The King’s Grave : the search for Richard III – Philippa Langley & Michael Jones

The discovery of the grave of Richard III in the church of the Greyfriars in Leicester has been the story of the decade for those of us interested in history & archaeology. For those of us who are members of The Richard III Society, it’s been an exciting time as we followed the Looking for Richard project every step of the way through regular updates from the Society as well as following the newspapers, blogs & websites speculating about the identity of the remains. Since February, when the remains found in the grave in the Social Services car park in Leicester (formerly the Church of the Greyfriars), were formally identified as being those of Richard III, the last English king to die in battle, the interest & attention has been intense. The current legal fight by a group called the Plantagenet Alliance (collateral descendants of Richard’s family) to overturn the plans to bury Richard in Leicester Cathedral means that Richard III has barely been out of the headlines for over a year.

The Looking for Richard project was the passion of Philippa Langley, a screenwriter who became interested in Richard III, joined the Society & then became obsessed with finding his grave. Traditional stories described the hasty burial of the king after his death at the battle of Bosworth, the erection of an alabaster tomb over the grave ten years later (paid for by the victor of Bosworth, Henry VII), the destruction of the Church of the Greyfriars at the time of the Dissolution of the Monasteries in the 1530s & Richard’s remains being thrown into the river Soar while his coffin was used as a horse trough at a local pub. Langley’s research led her to doubt most of the traditional narrative & she became determined to find Richard’s grave & ensure that he was given a dignified reburial in consecrated ground.

Other members of the Richard III Society supported her quest, including Annette Carson, author of Richard III : the maligned king & John Ashdown-Hill, whose research into the location of the Greyfriars Church as well as the DNA profile of Richard would prove crucial in proving that the remains discovered during the dig were, beyond doubt, those of Richard III. The King’s Grave is Langley’s account of her quest, from the spooky moment when she stood in the Leicester car park & felt that she was literally standing on Richard’s grave to the long period of gathering funding for an archaeological dig (including an eleventh hour international appeal to the members of the Richard III Society to contribute when crucial funding was lost) to persuading Richard Buckley & the University of Leicester of the validity of her research & through the two week dig itself & the media storm that followed. Searches for named individuals are rarely undertaken by archaeologists & they are rarely successful. To find the right person in the right place with only a few trenches dug & on the first day of a two week dig was amazing – a million to one chance indeed.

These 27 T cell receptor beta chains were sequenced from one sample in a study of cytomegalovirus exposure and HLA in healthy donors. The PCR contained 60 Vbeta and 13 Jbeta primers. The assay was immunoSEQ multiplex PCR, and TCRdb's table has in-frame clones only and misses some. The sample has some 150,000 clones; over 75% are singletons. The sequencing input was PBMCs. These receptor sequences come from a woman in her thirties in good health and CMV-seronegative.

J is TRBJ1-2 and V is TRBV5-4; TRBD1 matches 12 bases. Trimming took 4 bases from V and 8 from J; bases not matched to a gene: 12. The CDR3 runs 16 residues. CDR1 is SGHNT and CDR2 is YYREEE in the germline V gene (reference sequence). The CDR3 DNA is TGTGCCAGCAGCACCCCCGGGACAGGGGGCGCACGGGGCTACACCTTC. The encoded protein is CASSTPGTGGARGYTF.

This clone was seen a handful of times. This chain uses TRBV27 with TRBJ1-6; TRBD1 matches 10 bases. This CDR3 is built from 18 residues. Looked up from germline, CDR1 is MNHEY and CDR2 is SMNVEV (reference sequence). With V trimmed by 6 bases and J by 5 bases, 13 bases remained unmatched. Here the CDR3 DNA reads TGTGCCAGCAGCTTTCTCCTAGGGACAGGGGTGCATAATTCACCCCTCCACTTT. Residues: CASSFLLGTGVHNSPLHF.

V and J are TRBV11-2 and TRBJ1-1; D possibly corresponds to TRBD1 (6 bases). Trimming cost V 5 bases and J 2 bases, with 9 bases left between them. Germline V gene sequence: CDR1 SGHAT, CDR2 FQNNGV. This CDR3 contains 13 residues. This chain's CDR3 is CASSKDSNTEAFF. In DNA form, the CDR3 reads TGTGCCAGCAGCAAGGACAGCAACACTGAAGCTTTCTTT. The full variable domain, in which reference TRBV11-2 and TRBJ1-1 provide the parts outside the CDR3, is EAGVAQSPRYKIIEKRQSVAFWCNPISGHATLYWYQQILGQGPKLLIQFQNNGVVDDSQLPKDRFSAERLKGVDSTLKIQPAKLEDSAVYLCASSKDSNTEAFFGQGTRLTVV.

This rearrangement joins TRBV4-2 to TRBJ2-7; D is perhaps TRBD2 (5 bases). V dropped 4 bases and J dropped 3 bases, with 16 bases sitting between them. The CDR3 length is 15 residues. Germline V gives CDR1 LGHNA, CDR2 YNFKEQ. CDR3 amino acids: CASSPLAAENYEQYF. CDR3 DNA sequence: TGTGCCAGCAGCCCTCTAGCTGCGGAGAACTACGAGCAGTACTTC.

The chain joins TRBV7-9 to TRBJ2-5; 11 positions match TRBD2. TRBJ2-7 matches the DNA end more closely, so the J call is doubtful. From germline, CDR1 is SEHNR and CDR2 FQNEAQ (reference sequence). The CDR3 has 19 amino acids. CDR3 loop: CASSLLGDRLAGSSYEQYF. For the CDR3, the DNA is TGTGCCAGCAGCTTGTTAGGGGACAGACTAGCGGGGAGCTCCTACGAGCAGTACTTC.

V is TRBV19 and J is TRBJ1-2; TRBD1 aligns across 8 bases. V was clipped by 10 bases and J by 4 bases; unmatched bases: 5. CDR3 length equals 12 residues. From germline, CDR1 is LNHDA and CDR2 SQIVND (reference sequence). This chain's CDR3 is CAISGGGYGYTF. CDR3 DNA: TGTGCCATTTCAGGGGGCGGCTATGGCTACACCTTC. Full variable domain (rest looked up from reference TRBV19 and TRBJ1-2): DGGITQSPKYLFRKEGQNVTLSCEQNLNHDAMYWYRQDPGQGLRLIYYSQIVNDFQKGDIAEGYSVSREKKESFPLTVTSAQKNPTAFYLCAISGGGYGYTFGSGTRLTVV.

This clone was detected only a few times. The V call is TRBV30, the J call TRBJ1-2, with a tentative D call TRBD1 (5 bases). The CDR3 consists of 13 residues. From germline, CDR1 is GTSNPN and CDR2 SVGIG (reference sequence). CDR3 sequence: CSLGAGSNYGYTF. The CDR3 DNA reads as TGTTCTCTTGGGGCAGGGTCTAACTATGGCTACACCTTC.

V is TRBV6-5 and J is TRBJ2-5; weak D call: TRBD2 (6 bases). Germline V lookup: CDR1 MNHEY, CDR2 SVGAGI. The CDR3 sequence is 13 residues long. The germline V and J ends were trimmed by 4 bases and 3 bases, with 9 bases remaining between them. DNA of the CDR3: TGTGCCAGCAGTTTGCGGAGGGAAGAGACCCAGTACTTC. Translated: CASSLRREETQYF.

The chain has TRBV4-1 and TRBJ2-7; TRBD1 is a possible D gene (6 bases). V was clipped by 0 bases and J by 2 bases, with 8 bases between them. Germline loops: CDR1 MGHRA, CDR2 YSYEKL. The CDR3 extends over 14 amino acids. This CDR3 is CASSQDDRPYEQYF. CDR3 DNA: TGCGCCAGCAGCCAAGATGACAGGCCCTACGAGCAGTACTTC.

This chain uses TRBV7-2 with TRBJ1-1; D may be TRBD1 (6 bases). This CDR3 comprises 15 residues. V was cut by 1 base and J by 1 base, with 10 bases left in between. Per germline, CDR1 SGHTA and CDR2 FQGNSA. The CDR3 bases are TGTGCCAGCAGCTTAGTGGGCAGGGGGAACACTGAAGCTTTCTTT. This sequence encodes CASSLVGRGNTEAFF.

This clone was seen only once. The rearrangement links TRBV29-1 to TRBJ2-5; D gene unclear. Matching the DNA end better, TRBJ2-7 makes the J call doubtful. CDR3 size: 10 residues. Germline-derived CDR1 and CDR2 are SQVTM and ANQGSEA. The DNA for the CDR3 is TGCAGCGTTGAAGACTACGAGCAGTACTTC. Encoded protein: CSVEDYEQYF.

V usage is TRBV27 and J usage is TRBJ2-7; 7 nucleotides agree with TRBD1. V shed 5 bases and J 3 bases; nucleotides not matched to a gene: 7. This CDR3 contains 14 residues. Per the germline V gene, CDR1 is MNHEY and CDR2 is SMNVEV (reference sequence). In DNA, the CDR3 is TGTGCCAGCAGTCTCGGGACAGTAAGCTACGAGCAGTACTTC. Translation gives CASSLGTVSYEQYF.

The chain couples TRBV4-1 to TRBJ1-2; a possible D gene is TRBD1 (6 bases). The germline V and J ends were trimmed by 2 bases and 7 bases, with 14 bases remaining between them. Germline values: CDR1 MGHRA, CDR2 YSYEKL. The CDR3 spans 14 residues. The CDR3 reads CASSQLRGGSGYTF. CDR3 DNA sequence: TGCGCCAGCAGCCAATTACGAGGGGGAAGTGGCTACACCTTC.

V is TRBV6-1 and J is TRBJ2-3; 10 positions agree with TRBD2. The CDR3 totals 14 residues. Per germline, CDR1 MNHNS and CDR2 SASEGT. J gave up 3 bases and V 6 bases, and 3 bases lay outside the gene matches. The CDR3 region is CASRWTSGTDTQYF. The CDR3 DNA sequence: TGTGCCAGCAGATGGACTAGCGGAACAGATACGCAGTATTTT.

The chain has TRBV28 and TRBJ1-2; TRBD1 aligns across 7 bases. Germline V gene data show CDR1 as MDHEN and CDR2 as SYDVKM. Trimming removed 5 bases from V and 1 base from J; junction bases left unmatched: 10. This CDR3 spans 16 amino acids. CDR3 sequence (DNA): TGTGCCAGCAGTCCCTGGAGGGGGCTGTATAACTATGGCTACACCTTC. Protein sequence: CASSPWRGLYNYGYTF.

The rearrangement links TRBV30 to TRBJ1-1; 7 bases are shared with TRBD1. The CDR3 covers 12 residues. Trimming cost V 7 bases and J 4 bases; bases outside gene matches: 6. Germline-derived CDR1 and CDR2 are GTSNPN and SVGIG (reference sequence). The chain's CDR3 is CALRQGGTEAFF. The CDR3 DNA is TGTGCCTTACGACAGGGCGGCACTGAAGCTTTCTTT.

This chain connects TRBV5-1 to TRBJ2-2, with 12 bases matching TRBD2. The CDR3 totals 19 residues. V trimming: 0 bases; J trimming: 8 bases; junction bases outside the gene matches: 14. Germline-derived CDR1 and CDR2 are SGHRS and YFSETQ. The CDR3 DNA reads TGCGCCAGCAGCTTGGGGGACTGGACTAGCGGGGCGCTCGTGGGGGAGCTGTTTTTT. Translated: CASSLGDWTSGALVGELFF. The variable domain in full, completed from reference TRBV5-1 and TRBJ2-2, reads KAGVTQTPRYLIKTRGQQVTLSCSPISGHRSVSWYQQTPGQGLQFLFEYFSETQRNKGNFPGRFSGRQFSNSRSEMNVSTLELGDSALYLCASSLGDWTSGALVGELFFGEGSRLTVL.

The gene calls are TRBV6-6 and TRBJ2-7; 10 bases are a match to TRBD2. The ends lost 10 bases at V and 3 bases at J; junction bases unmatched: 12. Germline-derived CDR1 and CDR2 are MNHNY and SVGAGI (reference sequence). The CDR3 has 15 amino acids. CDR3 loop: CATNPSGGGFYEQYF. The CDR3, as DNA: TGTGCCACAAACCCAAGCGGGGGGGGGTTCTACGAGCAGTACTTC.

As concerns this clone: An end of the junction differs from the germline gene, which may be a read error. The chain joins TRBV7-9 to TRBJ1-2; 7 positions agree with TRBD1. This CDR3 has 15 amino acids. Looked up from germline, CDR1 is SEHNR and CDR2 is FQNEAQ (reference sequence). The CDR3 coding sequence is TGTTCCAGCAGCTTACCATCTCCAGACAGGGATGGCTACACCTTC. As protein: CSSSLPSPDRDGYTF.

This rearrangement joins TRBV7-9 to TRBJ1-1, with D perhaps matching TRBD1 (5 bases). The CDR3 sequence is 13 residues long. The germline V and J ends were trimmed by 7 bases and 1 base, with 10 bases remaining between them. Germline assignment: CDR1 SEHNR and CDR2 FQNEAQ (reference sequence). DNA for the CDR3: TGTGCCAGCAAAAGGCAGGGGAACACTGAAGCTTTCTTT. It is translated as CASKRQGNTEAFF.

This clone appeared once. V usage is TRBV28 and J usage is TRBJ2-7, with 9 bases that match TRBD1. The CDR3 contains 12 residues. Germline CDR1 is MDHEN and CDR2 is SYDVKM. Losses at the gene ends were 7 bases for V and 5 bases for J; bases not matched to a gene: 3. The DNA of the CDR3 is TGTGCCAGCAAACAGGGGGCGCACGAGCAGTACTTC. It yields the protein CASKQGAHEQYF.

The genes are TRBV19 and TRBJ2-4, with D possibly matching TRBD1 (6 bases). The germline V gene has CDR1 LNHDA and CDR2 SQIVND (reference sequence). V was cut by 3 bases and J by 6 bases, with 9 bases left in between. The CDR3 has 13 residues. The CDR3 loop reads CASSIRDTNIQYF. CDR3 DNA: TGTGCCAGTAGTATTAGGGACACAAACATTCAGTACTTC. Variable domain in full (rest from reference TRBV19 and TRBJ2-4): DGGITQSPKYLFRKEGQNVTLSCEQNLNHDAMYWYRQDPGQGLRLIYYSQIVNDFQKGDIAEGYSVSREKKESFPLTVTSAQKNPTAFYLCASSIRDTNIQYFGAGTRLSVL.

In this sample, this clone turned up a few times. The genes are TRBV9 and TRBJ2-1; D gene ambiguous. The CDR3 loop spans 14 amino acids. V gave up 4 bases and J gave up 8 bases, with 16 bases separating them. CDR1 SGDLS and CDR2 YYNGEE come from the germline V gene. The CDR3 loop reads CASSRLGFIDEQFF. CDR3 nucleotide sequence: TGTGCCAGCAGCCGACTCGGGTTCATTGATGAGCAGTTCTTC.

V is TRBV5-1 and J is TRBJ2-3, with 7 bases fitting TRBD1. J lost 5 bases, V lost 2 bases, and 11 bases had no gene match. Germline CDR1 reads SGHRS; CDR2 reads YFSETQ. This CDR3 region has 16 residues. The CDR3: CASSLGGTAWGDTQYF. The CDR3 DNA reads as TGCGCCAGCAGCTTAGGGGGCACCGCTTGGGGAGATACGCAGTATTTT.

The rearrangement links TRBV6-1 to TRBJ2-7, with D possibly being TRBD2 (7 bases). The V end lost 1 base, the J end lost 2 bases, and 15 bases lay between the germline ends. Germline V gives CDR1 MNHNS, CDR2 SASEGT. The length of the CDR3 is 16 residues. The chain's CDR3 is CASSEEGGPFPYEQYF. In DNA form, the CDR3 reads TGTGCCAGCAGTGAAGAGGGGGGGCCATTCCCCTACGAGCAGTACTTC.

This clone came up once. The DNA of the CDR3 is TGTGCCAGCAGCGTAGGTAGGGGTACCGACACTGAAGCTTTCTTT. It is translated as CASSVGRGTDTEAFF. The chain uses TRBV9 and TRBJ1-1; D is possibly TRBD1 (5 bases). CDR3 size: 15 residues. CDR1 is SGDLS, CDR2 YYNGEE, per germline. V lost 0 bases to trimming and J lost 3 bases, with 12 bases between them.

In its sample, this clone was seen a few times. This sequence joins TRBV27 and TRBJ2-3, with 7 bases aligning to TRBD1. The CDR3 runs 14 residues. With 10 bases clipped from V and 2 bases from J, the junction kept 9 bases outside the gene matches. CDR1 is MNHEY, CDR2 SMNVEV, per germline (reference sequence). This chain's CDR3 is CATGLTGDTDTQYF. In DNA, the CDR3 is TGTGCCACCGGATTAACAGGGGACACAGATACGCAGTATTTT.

I was surprised how suspenseful this was, especially as I knew the outcome & I’d followed the whole process as closely as was possible from the other side of the world. I’ve also seen the documentary The King in the Car Park that was filmed during the dig & read everything I could find from newspaper reports, the very informative Ricardian Bulletins & the scholarly articles that have been published so far. Langley’s emotional highs & lows are vividly relived. Skeletal remains were discovered in the first trench dug on the very first day & she was immediately convinced that Richard had been found. Although she respected the archaeologist’s desire for context & evidence, her belief never wavered. She was proved right as the skeleton was excavated & the damage to the skull & the curvature of the spine were revealed.  The Carbon 14 dating later placed the remains at the right historical period & the DNA research confirmed Richard’s identity by matching his DNA with that of two descendants. The scene where she sees the skeleton displayed in a lab & listens to the professionals describing the extent of the scoliosis of the spine & the brutality of the battle wounds is very moving. This was one of the most powerful scenes in the documentary, as well.